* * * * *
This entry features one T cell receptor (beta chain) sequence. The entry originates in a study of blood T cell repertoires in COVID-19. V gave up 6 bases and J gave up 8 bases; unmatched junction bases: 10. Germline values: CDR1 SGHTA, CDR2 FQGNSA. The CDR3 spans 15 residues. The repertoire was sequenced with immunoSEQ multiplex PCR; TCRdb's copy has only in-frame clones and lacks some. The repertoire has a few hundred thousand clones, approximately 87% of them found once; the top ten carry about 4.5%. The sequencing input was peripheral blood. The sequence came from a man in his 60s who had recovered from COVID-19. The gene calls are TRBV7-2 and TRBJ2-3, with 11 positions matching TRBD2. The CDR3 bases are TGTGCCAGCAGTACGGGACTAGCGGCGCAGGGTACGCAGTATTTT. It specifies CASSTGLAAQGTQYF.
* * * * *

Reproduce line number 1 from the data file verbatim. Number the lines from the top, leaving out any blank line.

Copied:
This entry features one T cell receptor (beta chain) sequence. The entry originates in a study of blood T cell repertoires in COVID-19. V gave up 6 bases and J gave up 8 bases; unmatched junction bases: 10. Germline values: CDR1 SGHTA, CDR2 FQGNSA. The CDR3 spans 15 residues. The repertoire was sequenced with immunoSEQ multiplex PCR; TCRdb's copy has only in-frame clones and lacks some. The repertoire has a few hundred thousand clones, approximately 87% of them found once; the top ten carry about 4.5%. The sequencing input was peripheral blood. The sequence came from a man in his 60s who had recovered from COVID-19. The gene calls are TRBV7-2 and TRBJ2-3, with 11 positions matching TRBD2. The CDR3 bases are TGTGCCAGCAGTACGGGACTAGCGGCGCAGGGTACGCAGTATTTT. It specifies CASSTGLAAQGTQYF.